It’s a problem with adulthood, people grow older and stop looking for new things, new experiences. So this is a cultural immersion program trying to pull them out of their bubble again.

It’s a space away from work; in fact, Fellows agree not to create art while they’re part of the program. They’re here to reflect, not to produce. To think about their purpose, to try new things.

We have a space for artists to come and stay for 30 days, in Union Square. And we also have an International Fellowship program where we send people from New York to other places in other countries. We have eight fellows a year come to New York City and five a year, almost always from New York or other parts of the US, going other places.

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I believe you had mentioned when you initially told me about this, that people can’t apply, but can only be nominated, for this program. What kind of reactions do you get when you tell someone you want to give them a free month-long trip to NYC, with an apartment, internet access, airfare, and a program of events?

Well, we sometimes get an odd reaction initially when we ask people to be nominators. Sometimes I have to e-mail people multiple times.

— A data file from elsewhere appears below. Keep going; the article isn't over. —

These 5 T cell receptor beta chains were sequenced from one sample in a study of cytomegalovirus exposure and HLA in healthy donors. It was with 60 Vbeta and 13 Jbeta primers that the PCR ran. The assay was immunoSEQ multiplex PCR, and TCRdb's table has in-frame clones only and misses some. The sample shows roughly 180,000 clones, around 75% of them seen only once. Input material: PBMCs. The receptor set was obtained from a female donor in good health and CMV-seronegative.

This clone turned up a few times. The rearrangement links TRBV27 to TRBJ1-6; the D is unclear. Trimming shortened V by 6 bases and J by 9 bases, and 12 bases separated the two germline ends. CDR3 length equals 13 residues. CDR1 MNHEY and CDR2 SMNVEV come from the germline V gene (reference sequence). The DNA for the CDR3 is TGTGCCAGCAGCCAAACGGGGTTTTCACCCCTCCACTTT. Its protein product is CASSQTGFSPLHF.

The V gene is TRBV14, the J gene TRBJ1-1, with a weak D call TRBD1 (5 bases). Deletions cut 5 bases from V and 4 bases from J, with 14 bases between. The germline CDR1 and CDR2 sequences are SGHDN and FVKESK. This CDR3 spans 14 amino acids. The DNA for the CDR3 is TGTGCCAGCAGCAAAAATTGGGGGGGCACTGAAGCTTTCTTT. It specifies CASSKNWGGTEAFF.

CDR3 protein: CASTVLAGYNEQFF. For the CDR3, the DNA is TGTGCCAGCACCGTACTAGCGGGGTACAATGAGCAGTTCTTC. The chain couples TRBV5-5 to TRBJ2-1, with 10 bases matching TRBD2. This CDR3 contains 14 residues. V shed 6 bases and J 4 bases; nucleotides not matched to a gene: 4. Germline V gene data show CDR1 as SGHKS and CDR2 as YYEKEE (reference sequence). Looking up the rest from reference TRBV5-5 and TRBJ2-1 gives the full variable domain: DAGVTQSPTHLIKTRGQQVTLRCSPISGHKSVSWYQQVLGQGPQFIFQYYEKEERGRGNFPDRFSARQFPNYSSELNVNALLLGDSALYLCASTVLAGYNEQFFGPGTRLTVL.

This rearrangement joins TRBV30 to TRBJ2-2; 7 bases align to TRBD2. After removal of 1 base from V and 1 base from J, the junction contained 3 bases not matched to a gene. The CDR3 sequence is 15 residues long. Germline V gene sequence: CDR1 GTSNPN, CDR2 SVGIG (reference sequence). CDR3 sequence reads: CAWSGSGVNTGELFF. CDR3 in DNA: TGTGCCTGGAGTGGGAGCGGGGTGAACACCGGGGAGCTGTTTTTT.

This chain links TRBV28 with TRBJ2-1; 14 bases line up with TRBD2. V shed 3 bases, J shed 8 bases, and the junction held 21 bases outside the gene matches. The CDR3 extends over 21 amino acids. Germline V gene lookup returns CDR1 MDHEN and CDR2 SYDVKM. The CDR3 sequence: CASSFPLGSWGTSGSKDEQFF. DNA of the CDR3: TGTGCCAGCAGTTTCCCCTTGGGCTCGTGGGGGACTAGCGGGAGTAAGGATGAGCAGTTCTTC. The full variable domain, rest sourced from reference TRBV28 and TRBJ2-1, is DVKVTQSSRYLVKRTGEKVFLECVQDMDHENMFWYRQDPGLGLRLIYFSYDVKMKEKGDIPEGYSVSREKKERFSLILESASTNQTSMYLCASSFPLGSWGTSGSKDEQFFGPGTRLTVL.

They think you’re some kind of scammer?

Yes! It sounds very unusual at first and almost too good to be true! But the nominators have to make sure that the nominees understand what our fellowship program is and isn’t. It’s not networking! It’s a different kind of education.

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How do you find the nominators?

Well, for people in the International Fellowship Program, we are looking for potential nominators who are based in New York or who have worked here, people with a network of creative people. We don’t just look for people working within the visual arts, but are also open to different kinds of professionals. But they can’t be what we consider to be gatekeepers. We usually don’t look for curators to nominate. Sometimes educators, but usually not educators affiliated with major private institutions. Sometimes we reach out to people at community colleges, public institutions, community groups. For the NYC Fellows it works similarly. We are looking for unrepresented countries and cities. We are asking nominators to help us circumnavigate a system that rewards Type A personalities, to help us find people who haven’t had opportunities, for people who need a break to reevaluate. There are a lot of opportunities for young emerging artists, like “Younger than Jesus” and the 89plus project, but that’s not what we are doing here. All our Fellows have to meet a minimum age requirement of 30 years.